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Chapter 3

Task Assignment and Scheduling
3.1 Introduction
3.2 Rate monotonic analysis
3.3 Other uniprocessor scheduling
algorithms
3.4 Task assignment
3.5 Fault-tolerant scheduling
Objective : Look at techniques for allocating &
scheduling task to ensure deadline is met

Introduction
 Real-time computing objective :
– Execute, by appropriate deadlines it’s control tasks

 Objective of Chapter:
– Techniques for allocating & scheduling tasks on processors to
ensure that deadlines are met.

Real-Time Systems

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Scheduling

Scheduling
research
growth

1970
Real-Time Systems

Years

3

The allocation/scheduling problem can be
stated as follows:

 Given a set of factors affecting
allocation/scheduling
– Tasks (consumes resources)
• number of tasks, priorities

– task characteristics
• periodicity
• timing constraints

– task precedence constraints
(best described using precedence graph)
– resource requirements
– inter-task interactions
We are asked to devise a feasible
allocation / schedule on a given computer
Real-Time Systems

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Precedence Graph
T1

T2

T3

T5

T4

T6
T7
T8

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(T) indicates which tasks must be completed before Y can begin. Real-Time Systems 6 .  We denote the precedence task set of task T by <(T) that is .Precedence Graph  The arrows indicate which task has precedence over the other task.

)         <(1) =  <(2) = {1} <(3) = {1} <(4) = {1} <(5) = {1.6} <(8) = {1.3.Precedence Graph (Cont.3} <(6) = {1.2.3} or {2.4} T2 <(7) = {1.6.3.3.7} T1 T3 T5 T4 T6 T7 T8 Real-Time Systems 7 .4.4.

 It can also be written as : j>i  The precedence operator is transitive: i< j and j < k  i < k  For economic representation: Only the list of immediate ancestors in the precedence set: – E. < (5) = {2.g.Precedence Graph (Cont.)  We can also write : i<j to indicate that task Ti must precede task Tj.3} since <(2) = {1} Real-Time Systems 8 .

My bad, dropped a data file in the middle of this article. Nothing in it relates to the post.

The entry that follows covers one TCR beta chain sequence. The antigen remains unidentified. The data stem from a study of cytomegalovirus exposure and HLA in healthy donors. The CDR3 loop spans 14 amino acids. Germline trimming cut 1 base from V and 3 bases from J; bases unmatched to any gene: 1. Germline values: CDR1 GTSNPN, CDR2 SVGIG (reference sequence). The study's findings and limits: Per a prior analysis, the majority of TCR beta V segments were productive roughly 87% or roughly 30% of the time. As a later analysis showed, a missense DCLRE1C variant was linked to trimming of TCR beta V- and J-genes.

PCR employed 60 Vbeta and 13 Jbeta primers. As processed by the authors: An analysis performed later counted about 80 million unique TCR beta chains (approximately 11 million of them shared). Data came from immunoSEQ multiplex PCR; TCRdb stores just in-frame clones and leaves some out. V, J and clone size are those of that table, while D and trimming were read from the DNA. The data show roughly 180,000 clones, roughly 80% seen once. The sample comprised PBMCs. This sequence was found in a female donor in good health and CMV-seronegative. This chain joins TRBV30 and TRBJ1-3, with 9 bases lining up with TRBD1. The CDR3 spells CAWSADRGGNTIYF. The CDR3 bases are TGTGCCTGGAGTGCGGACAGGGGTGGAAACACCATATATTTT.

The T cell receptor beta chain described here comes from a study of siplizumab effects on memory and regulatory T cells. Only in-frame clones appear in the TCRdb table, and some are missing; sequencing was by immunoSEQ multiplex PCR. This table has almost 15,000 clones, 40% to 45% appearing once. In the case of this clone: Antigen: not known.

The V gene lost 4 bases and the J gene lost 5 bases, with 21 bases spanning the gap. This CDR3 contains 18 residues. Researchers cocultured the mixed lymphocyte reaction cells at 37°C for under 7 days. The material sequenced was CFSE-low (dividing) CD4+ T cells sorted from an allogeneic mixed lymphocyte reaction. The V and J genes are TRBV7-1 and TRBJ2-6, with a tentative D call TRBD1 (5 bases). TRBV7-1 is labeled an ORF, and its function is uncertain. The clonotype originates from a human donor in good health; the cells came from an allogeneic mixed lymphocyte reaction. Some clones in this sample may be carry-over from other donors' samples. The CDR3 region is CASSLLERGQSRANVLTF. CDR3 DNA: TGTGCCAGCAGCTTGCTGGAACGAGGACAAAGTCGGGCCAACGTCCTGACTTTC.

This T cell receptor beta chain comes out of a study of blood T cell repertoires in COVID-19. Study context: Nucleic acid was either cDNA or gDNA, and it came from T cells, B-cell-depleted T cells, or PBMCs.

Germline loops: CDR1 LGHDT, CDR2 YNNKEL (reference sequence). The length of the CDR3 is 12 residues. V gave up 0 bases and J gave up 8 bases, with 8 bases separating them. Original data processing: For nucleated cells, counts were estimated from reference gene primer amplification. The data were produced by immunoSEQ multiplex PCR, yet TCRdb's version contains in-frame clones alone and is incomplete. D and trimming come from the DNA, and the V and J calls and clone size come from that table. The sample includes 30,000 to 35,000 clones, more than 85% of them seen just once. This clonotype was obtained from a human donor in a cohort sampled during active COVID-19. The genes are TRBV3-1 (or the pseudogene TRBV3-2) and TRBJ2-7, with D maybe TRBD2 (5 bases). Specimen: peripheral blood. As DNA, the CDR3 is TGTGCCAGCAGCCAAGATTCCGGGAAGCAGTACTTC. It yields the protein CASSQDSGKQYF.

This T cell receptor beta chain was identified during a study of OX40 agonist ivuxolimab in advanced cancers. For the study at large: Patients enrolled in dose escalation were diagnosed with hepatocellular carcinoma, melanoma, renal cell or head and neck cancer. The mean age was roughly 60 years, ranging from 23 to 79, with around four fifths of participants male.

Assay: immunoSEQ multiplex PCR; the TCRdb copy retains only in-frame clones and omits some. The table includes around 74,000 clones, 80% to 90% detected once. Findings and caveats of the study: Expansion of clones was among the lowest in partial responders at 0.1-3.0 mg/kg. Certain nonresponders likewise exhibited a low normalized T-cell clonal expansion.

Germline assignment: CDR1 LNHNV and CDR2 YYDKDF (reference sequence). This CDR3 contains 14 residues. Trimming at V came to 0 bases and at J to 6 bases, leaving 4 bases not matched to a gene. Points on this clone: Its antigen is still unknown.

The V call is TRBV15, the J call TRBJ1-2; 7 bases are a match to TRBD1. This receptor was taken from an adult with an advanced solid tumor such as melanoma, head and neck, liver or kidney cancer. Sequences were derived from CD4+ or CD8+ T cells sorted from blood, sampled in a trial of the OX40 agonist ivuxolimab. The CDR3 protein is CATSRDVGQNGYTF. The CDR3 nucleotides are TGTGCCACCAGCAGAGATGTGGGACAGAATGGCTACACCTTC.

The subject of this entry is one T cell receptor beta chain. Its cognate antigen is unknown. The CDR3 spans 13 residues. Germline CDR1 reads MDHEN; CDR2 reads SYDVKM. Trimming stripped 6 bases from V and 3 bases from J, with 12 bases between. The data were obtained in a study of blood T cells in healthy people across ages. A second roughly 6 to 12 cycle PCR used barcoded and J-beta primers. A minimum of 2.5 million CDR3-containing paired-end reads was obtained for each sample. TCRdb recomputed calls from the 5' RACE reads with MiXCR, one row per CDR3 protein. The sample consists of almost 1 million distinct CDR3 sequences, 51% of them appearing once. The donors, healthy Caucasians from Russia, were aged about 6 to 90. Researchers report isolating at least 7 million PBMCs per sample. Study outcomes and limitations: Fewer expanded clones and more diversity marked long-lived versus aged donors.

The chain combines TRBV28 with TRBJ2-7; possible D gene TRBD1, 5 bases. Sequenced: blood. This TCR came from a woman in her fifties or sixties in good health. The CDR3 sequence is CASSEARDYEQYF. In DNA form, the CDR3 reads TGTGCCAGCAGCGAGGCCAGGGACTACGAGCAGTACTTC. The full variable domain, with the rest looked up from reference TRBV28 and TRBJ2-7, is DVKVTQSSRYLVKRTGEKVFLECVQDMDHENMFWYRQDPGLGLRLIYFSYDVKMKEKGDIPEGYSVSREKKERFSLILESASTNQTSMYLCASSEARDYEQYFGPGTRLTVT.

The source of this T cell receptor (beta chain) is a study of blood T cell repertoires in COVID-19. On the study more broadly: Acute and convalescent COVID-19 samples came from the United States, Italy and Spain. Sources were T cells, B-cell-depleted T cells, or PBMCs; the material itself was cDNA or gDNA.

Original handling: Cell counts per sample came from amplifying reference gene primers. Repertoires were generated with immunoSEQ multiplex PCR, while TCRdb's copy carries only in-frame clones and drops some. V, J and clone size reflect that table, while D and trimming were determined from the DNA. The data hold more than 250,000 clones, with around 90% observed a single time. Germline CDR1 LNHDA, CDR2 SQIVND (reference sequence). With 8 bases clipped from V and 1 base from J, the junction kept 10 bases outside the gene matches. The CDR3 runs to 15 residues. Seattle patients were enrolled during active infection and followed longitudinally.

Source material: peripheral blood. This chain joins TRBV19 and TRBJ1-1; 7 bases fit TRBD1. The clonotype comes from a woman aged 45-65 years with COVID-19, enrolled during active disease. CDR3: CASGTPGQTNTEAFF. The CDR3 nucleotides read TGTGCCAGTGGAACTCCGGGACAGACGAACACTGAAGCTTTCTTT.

the time at which all the data that are required to begin executing the task are available. Processor execution time.  Relative deadline = Absolute deadline – release time Real-Time Systems 9 . memory or access to a bus  Resources examples:  Resources may be (depending to its usage): – Exclusively held by a task  Release Time of a task. Eg.Each task has :  Each task requires resources.  Deadline – the time at which the task must complete its execution. (Deadline  maybe hard or soft).

• Every period is generally  Deadline – Sporadic • not periodic but has an upper bound on the rate in which it has to be invoked.)  Task – Periodic • every Pi seconds. the constraints is that it has to run exactly once every period.Each task …(cont. • Irregular intervals – Aperiodic • Not periodic but has no upper bound Real-Time Systems 10 .

 Precedence constraints – – – – inter-task relationship precedence graph < (T) : precedent-task set of task T i < j : task Ti precedes task Tj T1 T4 T2  Resource requirements – exclusive – nonexclusive T3 T5 T6 T7 T8 Real-Time Systems 11 .

time t. set of tasks Τ. the schedule S is a function such that • S: P × t  Τ • S(i. t) : task scheduled to run on processor i at time t – online (dynamically) vs offline scheduling (precomputed) – Static(doesn’t change within a mode) vs dynamic priority algorithm – preemptive vs nonpreemptive scheduling Real-Time Systems 12 .Characteristics of task assignment/scheduling – feasible schedule • a valid schedule by which every task completes by its deadline – task assignment • in case of multiple processors – for a set of processors P.

 Inter-task interactions – inter-task communication • synchronous • asynchronous – mutual exclusion problem (synchronization) • priority inversion • chained blocking • deadlock Real-Time Systems 13 .

If one or more schedules cannot be feasible. Real-Time Systems 14 .  Thus. then we must either return to the allocation step and change the allocation or declare that a schedule cannot be found.Assignment / scheduling problems  Most problems pertaining are more than two processors must make do with heuristics. multiprocessor schedule are divided into two (2) steps: – 1) assign tasks to processors – 2) Run a uniprocessor schedule to schedule the task allocated to each processor. Heuristics are motivated by the fact that uniprocessor scheduling are tractable.

Developing a multiprocessor schedule Make an allocation Schedule each processor based on the allocation Change Allocation Are all these schedules feasible Output schedule Check stopping criterion Continue Stop Declare Failure Real-Time Systems 15 .

Overview  Uniprocessor scheduling algorithms – – – – – – traditional rate-monotonic (RM) rate-monotonic deferred server (DS) earliest deadline first (EDF) precedence and exclusion conditions multiple task versions IRIS tasks • increased reward with increased service – mode changes Real-Time Systems 16 .

 Multiprocessor scheduling – – – – – – utilization balancing algorithm next-fit algorithm bin-packing algorithm myopic offline scheduling algorithm focused addressing and bidding algorithm assignment with precedence constraints  Critical sections  Fault-tolerant scheduling Real-Time Systems 17 .